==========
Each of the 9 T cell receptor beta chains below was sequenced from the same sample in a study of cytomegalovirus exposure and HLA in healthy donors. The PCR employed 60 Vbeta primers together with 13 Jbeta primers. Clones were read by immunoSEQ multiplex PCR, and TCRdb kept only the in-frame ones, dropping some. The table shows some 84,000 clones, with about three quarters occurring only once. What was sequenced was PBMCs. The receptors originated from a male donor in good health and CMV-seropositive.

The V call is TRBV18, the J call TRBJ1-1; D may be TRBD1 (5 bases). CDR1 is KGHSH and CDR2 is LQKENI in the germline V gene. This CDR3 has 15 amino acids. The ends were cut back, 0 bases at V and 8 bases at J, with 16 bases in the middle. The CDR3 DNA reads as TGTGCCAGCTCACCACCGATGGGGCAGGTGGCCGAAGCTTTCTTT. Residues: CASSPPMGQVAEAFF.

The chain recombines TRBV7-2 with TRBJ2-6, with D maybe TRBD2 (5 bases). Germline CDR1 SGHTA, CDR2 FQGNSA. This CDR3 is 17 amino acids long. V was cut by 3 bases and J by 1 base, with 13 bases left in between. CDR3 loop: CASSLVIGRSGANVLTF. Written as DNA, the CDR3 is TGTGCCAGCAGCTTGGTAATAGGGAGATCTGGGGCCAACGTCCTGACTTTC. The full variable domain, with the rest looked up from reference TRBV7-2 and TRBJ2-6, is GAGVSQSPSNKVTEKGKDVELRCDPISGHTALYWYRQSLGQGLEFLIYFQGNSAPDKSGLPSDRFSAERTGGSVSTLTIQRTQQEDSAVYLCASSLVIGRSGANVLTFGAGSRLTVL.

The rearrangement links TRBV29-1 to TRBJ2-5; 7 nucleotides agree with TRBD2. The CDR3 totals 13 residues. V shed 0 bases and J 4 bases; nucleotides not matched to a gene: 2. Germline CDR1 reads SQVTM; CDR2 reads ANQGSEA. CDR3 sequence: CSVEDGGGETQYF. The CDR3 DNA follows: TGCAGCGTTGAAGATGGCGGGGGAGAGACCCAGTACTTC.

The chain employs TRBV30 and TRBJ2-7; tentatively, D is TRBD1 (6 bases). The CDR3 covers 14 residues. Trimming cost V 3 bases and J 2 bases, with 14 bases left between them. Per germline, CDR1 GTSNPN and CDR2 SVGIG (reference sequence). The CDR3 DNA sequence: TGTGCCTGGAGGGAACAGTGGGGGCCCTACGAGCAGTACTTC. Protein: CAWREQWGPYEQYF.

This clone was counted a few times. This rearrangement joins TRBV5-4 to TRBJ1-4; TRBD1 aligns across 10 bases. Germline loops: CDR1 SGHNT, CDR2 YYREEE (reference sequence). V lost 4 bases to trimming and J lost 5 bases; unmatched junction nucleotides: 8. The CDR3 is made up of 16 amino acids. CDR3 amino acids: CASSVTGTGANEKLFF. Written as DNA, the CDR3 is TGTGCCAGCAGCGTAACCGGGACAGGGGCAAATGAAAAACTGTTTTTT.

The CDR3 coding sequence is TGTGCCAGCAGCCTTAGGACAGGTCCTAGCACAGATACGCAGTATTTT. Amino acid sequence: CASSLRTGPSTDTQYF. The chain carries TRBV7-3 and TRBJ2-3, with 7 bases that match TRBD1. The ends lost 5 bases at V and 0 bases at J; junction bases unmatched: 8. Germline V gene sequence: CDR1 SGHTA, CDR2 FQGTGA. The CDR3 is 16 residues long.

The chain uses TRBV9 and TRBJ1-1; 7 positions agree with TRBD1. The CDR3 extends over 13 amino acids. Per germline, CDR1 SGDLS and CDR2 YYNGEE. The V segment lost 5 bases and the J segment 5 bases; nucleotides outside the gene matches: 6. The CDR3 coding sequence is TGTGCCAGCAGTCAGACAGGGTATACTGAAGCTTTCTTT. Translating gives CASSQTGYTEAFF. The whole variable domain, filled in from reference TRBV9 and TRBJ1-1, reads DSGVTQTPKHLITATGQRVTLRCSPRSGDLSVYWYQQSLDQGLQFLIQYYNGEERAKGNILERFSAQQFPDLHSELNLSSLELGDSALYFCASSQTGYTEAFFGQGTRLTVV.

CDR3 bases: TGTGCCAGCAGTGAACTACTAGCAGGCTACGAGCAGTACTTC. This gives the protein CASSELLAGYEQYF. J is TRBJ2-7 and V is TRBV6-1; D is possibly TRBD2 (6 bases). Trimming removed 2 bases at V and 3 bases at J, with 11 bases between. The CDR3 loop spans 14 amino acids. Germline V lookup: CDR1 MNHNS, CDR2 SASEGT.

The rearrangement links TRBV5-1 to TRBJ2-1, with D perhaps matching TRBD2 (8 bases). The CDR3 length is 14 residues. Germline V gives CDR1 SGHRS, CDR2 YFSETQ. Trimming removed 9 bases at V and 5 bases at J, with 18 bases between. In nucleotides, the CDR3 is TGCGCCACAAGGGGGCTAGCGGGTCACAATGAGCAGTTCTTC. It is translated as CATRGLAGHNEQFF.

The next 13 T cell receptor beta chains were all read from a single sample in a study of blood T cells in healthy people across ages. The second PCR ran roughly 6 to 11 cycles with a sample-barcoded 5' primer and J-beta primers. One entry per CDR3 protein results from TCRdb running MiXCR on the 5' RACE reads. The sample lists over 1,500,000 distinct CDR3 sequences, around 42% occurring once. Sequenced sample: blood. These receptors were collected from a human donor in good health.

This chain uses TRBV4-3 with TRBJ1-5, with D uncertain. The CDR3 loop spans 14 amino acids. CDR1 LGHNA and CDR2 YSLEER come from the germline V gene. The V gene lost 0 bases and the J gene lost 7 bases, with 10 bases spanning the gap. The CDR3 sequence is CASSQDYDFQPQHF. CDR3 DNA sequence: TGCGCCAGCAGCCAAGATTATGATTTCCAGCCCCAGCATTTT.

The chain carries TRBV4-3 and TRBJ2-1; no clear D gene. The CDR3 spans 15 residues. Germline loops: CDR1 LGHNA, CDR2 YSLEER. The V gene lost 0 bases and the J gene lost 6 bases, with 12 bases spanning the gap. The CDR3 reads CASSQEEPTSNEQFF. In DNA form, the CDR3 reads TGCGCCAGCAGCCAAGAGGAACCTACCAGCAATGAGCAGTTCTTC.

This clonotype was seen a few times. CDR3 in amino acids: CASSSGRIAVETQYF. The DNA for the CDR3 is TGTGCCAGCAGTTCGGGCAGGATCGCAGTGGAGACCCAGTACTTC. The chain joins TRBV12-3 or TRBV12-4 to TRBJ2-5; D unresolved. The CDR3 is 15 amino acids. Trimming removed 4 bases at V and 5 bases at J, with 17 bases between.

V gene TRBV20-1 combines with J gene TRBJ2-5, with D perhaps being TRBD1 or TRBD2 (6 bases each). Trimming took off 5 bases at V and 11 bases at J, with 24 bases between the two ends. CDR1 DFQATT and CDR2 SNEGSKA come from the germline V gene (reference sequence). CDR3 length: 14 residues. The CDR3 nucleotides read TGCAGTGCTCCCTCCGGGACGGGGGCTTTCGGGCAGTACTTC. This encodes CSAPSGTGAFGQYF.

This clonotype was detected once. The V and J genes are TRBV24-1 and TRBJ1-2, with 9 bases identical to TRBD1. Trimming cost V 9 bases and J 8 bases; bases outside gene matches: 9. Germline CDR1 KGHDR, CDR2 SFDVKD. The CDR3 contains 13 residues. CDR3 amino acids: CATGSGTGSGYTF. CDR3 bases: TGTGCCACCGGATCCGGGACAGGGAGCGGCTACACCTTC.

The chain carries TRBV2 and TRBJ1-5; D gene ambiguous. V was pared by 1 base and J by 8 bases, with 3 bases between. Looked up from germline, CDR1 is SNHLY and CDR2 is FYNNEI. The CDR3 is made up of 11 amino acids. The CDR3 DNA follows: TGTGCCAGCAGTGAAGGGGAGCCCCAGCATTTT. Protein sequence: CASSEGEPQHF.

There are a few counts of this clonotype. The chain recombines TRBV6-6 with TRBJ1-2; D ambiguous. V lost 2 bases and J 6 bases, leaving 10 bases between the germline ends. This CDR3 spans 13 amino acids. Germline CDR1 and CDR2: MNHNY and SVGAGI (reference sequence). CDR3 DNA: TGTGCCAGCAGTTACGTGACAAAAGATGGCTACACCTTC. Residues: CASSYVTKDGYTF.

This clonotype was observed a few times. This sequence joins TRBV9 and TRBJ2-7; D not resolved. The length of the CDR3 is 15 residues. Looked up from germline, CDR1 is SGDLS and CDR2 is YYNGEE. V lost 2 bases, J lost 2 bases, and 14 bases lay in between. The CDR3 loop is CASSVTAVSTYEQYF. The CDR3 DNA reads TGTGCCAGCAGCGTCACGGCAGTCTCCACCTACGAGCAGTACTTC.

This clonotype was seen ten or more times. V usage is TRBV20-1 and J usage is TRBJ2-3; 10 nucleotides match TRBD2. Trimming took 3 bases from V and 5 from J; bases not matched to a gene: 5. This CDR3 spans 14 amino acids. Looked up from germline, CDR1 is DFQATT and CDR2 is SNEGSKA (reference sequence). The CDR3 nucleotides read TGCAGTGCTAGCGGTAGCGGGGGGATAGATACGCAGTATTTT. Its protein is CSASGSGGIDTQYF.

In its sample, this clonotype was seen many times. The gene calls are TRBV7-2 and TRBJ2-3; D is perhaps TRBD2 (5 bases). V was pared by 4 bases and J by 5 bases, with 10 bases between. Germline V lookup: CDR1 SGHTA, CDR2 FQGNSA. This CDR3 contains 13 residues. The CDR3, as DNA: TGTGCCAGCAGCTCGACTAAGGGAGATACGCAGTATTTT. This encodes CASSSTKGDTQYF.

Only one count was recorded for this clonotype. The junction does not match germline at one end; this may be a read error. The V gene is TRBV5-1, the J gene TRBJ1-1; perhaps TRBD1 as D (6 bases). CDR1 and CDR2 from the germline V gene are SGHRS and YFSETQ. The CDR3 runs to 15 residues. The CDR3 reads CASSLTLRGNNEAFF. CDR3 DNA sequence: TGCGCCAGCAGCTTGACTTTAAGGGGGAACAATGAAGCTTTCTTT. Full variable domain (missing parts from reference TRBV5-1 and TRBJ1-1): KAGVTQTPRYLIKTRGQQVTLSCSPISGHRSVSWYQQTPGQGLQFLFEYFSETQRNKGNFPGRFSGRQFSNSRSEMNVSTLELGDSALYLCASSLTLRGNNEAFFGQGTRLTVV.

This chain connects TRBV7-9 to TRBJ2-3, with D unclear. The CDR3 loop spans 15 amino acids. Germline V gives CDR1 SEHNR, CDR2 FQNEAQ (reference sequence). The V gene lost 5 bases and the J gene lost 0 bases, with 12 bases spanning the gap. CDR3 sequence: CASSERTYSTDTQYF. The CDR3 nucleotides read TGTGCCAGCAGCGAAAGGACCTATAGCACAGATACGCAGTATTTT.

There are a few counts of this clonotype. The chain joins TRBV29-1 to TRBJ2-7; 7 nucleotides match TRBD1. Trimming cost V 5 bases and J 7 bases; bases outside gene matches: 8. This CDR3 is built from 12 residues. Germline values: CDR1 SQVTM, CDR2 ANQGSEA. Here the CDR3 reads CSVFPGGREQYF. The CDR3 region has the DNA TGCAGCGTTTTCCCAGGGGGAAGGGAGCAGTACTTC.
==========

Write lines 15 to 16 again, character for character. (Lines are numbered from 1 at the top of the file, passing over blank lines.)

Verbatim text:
V gene TRBV20-1 combines with J gene TRBJ2-5, with D perhaps being TRBD1 or TRBD2 (6 bases each). Trimming took off 5 bases at V and 11 bases at J, with 24 bases between the two ends. CDR1 DFQATT and CDR2 SNEGSKA come from the germline V gene (reference sequence). CDR3 length: 14 residues. The CDR3 nucleotides read TGCAGTGCTCCCTCCGGGACGGGGGCTTTCGGGCAGTACTTC. This encodes CSAPSGTGAFGQYF.

This clonotype was detected once. The V and J genes are TRBV24-1 and TRBJ1-2, with 9 bases identical to TRBD1. Trimming cost V 9 bases and J 8 bases; bases outside gene matches: 9. Germline CDR1 KGHDR, CDR2 SFDVKD. The CDR3 contains 13 residues. CDR3 amino acids: CATGSGTGSGYTF. CDR3 bases: TGTGCCACCGGATCCGGGACAGGGAGCGGCTACACCTTC.